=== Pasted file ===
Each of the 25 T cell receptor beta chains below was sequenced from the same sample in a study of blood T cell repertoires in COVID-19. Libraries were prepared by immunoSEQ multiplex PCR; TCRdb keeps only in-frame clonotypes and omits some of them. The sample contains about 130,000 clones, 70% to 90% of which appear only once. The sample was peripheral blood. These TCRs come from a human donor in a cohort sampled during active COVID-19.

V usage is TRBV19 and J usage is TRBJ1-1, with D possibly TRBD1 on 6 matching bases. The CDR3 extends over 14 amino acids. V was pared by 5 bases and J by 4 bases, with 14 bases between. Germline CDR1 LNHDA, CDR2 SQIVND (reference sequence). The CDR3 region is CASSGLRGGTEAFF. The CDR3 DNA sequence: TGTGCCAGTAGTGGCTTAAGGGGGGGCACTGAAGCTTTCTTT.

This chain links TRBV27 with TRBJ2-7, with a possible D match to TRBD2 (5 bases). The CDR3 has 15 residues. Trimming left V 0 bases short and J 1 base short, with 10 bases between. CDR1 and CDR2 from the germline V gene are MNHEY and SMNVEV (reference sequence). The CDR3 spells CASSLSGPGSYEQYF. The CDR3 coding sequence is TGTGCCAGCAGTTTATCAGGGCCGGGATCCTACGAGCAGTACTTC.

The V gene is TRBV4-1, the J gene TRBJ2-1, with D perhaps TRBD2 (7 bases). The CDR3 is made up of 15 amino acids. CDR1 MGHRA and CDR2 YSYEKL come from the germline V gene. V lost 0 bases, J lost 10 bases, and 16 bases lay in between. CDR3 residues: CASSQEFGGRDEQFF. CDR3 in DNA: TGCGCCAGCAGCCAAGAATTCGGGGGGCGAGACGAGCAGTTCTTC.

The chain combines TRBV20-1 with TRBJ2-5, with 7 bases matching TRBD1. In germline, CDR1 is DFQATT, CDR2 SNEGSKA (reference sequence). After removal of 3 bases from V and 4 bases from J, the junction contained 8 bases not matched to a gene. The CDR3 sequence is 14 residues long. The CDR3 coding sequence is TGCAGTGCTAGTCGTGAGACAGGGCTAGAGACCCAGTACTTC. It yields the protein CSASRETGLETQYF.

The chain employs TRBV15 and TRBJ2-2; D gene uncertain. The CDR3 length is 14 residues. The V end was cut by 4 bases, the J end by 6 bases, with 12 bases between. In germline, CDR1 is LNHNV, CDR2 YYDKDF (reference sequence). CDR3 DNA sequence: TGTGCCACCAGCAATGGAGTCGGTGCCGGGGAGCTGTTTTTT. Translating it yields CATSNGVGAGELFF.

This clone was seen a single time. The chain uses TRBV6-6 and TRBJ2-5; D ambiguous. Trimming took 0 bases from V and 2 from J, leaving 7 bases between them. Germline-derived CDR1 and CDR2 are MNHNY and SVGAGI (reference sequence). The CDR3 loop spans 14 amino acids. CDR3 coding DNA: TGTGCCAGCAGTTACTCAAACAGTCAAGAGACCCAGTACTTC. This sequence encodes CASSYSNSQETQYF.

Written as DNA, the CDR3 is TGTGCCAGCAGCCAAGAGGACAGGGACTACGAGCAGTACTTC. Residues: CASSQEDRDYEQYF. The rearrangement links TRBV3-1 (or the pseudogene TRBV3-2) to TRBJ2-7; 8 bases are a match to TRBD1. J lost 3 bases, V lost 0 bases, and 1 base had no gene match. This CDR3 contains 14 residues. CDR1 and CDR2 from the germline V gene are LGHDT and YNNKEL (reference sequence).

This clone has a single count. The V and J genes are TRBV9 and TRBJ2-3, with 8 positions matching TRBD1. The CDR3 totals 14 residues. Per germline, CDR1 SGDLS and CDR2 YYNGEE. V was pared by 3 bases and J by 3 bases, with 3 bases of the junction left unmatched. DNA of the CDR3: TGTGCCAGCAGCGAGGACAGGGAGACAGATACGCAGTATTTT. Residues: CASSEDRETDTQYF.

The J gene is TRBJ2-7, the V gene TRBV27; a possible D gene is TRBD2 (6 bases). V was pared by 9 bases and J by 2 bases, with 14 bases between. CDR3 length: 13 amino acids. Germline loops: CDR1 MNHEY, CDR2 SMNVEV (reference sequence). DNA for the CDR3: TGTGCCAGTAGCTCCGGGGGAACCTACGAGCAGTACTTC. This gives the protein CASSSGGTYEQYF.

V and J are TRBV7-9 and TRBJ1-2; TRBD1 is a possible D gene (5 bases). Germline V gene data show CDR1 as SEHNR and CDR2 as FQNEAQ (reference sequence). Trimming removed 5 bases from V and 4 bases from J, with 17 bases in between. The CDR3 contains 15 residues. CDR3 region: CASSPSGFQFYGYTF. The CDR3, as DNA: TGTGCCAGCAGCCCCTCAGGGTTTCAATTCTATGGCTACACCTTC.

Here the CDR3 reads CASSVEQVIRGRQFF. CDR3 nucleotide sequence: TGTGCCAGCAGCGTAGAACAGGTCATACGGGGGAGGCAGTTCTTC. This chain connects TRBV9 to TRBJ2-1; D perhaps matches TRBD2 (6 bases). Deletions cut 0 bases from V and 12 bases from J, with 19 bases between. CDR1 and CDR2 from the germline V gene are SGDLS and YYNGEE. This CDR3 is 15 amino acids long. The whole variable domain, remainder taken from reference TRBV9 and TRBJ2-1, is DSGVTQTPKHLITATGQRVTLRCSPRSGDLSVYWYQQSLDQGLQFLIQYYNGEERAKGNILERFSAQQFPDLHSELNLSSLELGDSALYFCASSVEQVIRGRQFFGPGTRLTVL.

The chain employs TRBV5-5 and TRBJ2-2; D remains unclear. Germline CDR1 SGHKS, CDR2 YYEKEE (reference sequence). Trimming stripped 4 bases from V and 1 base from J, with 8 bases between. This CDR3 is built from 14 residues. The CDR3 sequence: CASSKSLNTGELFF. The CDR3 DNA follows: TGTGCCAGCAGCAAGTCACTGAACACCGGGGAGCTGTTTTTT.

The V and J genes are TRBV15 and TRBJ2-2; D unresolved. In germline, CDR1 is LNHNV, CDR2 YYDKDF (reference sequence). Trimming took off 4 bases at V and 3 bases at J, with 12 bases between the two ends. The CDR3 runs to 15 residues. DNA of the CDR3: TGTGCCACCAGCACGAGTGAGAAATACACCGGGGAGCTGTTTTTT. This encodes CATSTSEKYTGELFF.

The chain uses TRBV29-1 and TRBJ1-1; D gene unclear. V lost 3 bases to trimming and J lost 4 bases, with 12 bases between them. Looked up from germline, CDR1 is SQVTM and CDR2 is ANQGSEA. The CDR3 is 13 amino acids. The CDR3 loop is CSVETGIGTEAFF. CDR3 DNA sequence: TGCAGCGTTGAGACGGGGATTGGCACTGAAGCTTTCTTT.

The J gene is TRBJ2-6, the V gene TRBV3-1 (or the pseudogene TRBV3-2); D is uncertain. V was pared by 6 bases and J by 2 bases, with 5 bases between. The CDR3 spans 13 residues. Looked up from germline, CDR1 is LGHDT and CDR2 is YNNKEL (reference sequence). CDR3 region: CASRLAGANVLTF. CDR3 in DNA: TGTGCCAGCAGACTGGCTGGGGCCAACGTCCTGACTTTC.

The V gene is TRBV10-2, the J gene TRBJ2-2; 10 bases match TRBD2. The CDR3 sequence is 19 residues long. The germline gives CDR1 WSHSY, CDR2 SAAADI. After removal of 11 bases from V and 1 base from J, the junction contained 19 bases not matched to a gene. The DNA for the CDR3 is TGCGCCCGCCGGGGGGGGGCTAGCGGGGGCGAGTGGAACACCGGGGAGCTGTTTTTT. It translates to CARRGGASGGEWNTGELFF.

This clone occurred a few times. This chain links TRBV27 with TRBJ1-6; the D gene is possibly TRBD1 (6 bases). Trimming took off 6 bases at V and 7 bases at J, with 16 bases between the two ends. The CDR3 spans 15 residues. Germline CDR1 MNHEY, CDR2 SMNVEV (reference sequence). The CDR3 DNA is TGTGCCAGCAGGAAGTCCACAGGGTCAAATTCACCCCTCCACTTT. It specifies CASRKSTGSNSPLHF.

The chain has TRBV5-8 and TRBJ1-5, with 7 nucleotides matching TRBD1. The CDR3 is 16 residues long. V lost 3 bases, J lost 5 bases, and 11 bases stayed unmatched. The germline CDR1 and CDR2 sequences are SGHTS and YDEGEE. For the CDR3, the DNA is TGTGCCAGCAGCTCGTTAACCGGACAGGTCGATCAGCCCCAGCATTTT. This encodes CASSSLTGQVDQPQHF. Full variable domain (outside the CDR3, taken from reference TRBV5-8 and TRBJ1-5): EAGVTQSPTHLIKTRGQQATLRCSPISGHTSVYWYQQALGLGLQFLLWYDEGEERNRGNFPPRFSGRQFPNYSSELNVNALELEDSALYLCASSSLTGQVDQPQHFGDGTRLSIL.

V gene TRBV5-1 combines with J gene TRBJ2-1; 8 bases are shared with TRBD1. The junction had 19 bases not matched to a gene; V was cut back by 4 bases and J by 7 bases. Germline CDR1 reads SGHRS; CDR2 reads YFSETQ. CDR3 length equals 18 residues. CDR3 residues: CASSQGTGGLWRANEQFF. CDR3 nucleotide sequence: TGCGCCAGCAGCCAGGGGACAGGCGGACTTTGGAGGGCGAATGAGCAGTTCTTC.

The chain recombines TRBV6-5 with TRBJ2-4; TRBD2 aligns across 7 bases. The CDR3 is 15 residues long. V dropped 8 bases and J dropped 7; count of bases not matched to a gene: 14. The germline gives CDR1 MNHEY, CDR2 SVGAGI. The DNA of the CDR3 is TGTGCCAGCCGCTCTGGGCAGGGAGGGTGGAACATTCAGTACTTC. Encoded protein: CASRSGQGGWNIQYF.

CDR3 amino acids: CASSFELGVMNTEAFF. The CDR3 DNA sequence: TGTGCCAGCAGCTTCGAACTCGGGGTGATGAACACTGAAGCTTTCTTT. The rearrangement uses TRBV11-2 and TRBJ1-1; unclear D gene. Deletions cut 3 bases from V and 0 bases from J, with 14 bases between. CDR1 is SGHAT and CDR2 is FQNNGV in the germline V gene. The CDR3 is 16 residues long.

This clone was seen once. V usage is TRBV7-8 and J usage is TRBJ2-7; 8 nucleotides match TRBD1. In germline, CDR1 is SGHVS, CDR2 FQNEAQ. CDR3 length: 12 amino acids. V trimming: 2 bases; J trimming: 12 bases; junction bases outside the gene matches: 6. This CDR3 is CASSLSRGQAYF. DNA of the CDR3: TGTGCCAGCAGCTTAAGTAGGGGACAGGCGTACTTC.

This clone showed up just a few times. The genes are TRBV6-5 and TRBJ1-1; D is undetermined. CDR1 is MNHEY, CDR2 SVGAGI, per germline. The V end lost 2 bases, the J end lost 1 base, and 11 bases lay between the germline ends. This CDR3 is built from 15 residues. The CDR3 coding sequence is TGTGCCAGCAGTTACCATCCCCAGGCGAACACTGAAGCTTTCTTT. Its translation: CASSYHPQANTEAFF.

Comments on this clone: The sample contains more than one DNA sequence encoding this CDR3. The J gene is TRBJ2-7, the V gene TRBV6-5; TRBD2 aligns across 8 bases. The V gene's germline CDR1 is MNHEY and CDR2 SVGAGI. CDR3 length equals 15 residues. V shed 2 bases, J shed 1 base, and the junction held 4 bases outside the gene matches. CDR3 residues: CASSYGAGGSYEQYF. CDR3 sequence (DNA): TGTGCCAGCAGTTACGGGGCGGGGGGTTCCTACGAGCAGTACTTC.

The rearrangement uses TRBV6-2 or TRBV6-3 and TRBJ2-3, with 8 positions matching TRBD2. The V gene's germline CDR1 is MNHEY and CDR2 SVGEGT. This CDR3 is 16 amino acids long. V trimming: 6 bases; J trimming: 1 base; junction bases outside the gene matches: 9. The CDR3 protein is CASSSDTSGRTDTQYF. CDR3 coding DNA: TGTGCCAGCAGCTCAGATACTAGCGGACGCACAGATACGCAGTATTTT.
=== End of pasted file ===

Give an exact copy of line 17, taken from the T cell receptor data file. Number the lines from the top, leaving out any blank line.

The V gene is TRBV10-2, the J gene TRBJ2-2; 10 bases match TRBD2. The CDR3 sequence is 19 residues long. The germline gives CDR1 WSHSY, CDR2 SAAADI. After removal of 11 bases from V and 1 base from J, the junction contained 19 bases not matched to a gene. The DNA for the CDR3 is TGCGCCCGCCGGGGGGGGGCTAGCGGGGGCGAGTGGAACACCGGGGAGCTGTTTTTT. It translates to CARRGGASGGEWNTGELFF.